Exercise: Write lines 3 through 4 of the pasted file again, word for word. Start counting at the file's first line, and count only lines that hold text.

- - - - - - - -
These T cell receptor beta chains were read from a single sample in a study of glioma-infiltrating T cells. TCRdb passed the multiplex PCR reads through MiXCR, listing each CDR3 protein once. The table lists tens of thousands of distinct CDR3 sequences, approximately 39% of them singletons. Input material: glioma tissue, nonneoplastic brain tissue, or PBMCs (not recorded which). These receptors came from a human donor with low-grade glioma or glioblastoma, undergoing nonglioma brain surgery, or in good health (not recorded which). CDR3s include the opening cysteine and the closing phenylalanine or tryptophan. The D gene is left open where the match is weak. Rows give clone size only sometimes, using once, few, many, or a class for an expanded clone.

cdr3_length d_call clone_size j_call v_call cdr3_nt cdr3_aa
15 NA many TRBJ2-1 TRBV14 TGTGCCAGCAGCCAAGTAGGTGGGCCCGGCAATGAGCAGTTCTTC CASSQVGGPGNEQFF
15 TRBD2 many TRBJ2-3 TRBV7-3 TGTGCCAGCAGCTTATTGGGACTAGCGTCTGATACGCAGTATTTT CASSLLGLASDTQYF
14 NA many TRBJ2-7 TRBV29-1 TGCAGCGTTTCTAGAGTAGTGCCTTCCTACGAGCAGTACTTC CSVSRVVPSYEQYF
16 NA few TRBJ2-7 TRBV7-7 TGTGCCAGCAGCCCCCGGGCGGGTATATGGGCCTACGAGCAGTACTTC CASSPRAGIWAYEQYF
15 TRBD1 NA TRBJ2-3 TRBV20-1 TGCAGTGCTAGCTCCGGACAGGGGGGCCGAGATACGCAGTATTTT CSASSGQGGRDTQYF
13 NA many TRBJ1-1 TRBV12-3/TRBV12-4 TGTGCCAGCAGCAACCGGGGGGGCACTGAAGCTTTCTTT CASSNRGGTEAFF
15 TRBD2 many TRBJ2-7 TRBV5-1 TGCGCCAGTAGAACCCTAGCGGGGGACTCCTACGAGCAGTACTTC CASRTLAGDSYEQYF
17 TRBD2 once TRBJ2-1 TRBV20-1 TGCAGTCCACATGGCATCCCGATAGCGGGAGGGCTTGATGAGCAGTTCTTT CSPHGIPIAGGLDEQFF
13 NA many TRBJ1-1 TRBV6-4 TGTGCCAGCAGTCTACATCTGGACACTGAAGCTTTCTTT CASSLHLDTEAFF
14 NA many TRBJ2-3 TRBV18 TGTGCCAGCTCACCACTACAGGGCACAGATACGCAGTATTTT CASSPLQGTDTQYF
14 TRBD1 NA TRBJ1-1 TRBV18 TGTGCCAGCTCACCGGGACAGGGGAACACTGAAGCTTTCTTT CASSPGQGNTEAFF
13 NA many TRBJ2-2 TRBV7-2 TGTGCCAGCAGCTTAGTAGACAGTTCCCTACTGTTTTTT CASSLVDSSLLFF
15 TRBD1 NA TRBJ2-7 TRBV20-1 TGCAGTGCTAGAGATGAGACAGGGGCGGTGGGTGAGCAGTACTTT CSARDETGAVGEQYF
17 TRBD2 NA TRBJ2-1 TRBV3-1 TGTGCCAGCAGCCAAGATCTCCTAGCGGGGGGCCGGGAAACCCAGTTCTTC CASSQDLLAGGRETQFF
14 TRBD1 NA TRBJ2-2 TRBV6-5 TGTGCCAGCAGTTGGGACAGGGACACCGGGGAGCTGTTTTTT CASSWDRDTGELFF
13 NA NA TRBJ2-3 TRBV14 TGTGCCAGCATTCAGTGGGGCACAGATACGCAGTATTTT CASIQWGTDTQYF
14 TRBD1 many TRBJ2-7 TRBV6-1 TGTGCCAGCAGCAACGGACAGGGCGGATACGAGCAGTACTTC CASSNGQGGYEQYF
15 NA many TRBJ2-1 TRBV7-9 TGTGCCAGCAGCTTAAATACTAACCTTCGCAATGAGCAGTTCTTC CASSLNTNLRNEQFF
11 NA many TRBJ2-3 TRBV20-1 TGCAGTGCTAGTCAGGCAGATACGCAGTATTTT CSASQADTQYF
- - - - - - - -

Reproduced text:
15 NA many TRBJ2-1 TRBV14 TGTGCCAGCAGCCAAGTAGGTGGGCCCGGCAATGAGCAGTTCTTC CASSQVGGPGNEQFF
15 TRBD2 many TRBJ2-3 TRBV7-3 TGTGCCAGCAGCTTATTGGGACTAGCGTCTGATACGCAGTATTTT CASSLLGLASDTQYF